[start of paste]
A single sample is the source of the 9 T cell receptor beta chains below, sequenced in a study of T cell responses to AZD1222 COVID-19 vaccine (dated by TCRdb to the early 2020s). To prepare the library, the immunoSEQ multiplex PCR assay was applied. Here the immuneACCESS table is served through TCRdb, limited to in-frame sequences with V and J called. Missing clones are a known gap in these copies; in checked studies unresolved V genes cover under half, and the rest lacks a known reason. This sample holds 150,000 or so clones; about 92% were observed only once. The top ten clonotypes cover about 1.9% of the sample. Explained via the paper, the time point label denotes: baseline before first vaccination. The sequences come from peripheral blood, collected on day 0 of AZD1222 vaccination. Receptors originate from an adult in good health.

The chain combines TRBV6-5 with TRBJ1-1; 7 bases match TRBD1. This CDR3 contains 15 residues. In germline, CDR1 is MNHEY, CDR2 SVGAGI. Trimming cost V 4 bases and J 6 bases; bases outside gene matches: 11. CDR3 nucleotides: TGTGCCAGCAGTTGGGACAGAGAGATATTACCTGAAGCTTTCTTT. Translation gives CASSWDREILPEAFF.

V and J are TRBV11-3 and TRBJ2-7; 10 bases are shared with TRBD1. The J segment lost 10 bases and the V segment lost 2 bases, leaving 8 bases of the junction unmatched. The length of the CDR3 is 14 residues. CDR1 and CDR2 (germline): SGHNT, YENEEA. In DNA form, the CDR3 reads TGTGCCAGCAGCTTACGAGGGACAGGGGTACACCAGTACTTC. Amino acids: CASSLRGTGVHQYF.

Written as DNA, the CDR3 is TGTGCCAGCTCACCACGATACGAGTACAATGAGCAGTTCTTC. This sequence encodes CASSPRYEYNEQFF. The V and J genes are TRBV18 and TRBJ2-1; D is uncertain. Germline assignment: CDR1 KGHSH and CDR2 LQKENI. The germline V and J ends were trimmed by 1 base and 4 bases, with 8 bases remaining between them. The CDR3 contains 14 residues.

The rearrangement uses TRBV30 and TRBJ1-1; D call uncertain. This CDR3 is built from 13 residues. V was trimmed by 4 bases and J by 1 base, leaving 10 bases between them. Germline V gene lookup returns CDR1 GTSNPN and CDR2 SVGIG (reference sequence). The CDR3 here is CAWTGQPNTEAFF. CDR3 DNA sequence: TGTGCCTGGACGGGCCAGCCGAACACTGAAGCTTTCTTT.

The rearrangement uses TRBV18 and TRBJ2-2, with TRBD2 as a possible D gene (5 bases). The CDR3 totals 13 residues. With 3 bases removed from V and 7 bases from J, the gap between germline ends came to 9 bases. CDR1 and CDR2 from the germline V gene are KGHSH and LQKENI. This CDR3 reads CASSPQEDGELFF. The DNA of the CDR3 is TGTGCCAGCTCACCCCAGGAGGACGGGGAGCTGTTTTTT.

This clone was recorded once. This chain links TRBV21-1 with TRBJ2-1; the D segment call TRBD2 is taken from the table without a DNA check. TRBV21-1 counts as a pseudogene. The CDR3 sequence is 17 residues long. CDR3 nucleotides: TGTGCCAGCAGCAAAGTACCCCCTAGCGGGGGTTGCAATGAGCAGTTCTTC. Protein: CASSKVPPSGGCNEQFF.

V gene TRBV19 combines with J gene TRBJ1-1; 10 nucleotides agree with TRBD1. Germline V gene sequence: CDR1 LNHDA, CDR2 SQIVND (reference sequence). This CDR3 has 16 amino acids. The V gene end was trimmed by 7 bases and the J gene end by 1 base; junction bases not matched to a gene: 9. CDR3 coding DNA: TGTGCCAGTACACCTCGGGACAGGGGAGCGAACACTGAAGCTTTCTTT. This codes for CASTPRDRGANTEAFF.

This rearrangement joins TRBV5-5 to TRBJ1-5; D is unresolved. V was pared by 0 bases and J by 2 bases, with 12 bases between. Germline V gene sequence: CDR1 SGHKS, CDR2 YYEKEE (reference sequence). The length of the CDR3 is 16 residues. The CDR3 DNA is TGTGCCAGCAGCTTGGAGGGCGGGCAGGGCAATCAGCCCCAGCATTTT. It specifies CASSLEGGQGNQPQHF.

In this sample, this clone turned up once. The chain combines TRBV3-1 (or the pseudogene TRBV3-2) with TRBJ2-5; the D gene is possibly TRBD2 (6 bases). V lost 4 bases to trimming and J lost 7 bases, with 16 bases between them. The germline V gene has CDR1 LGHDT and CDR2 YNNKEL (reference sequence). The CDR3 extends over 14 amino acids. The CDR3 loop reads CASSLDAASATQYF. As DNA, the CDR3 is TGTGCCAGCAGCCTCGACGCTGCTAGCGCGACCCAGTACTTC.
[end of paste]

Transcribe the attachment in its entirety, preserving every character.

A single sample is the source of the 9 T cell receptor beta chains below, sequenced in a study of T cell responses to AZD1222 COVID-19 vaccine (dated by TCRdb to the early 2020s). To prepare the library, the immunoSEQ multiplex PCR assay was applied. Here the immuneACCESS table is served through TCRdb, limited to in-frame sequences with V and J called. Missing clones are a known gap in these copies; in checked studies unresolved V genes cover under half, and the rest lacks a known reason. This sample holds 150,000 or so clones; about 92% were observed only once. The top ten clonotypes cover about 1.9% of the sample. Explained via the paper, the time point label denotes: baseline before first vaccination. The sequences come from peripheral blood, collected on day 0 of AZD1222 vaccination. Receptors originate from an adult in good health.

The chain combines TRBV6-5 with TRBJ1-1; 7 bases match TRBD1. This CDR3 contains 15 residues. In germline, CDR1 is MNHEY, CDR2 SVGAGI. Trimming cost V 4 bases and J 6 bases; bases outside gene matches: 11. CDR3 nucleotides: TGTGCCAGCAGTTGGGACAGAGAGATATTACCTGAAGCTTTCTTT. Translation gives CASSWDREILPEAFF.

V and J are TRBV11-3 and TRBJ2-7; 10 bases are shared with TRBD1. The J segment lost 10 bases and the V segment lost 2 bases, leaving 8 bases of the junction unmatched. The length of the CDR3 is 14 residues. CDR1 and CDR2 (germline): SGHNT, YENEEA. In DNA form, the CDR3 reads TGTGCCAGCAGCTTACGAGGGACAGGGGTACACCAGTACTTC. Amino acids: CASSLRGTGVHQYF.

Written as DNA, the CDR3 is TGTGCCAGCTCACCACGATACGAGTACAATGAGCAGTTCTTC. This sequence encodes CASSPRYEYNEQFF. The V and J genes are TRBV18 and TRBJ2-1; D is uncertain. Germline assignment: CDR1 KGHSH and CDR2 LQKENI. The germline V and J ends were trimmed by 1 base and 4 bases, with 8 bases remaining between them. The CDR3 contains 14 residues.

The rearrangement uses TRBV30 and TRBJ1-1; D call uncertain. This CDR3 is built from 13 residues. V was trimmed by 4 bases and J by 1 base, leaving 10 bases between them. Germline V gene lookup returns CDR1 GTSNPN and CDR2 SVGIG (reference sequence). The CDR3 here is CAWTGQPNTEAFF. CDR3 DNA sequence: TGTGCCTGGACGGGCCAGCCGAACACTGAAGCTTTCTTT.

The rearrangement uses TRBV18 and TRBJ2-2, with TRBD2 as a possible D gene (5 bases). The CDR3 totals 13 residues. With 3 bases removed from V and 7 bases from J, the gap between germline ends came to 9 bases. CDR1 and CDR2 from the germline V gene are KGHSH and LQKENI. This CDR3 reads CASSPQEDGELFF. The DNA of the CDR3 is TGTGCCAGCTCACCCCAGGAGGACGGGGAGCTGTTTTTT.

This clone was recorded once. This chain links TRBV21-1 with TRBJ2-1; the D segment call TRBD2 is taken from the table without a DNA check. TRBV21-1 counts as a pseudogene. The CDR3 sequence is 17 residues long. CDR3 nucleotides: TGTGCCAGCAGCAAAGTACCCCCTAGCGGGGGTTGCAATGAGCAGTTCTTC. Protein: CASSKVPPSGGCNEQFF.

V gene TRBV19 combines with J gene TRBJ1-1; 10 nucleotides agree with TRBD1. Germline V gene sequence: CDR1 LNHDA, CDR2 SQIVND (reference sequence). This CDR3 has 16 amino acids. The V gene end was trimmed by 7 bases and the J gene end by 1 base; junction bases not matched to a gene: 9. CDR3 coding DNA: TGTGCCAGTACACCTCGGGACAGGGGAGCGAACACTGAAGCTTTCTTT. This codes for CASTPRDRGANTEAFF.

This rearrangement joins TRBV5-5 to TRBJ1-5; D is unresolved. V was pared by 0 bases and J by 2 bases, with 12 bases between. Germline V gene sequence: CDR1 SGHKS, CDR2 YYEKEE (reference sequence). The length of the CDR3 is 16 residues. The CDR3 DNA is TGTGCCAGCAGCTTGGAGGGCGGGCAGGGCAATCAGCCCCAGCATTTT. It specifies CASSLEGGQGNQPQHF.

In this sample, this clone turned up once. The chain combines TRBV3-1 (or the pseudogene TRBV3-2) with TRBJ2-5; the D gene is possibly TRBD2 (6 bases). V lost 4 bases to trimming and J lost 7 bases, with 16 bases between them. The germline V gene has CDR1 LGHDT and CDR2 YNNKEL (reference sequence). The CDR3 extends over 14 amino acids. The CDR3 loop reads CASSLDAASATQYF. As DNA, the CDR3 is TGTGCCAGCAGCCTCGACGCTGCTAGCGCGACCCAGTACTTC.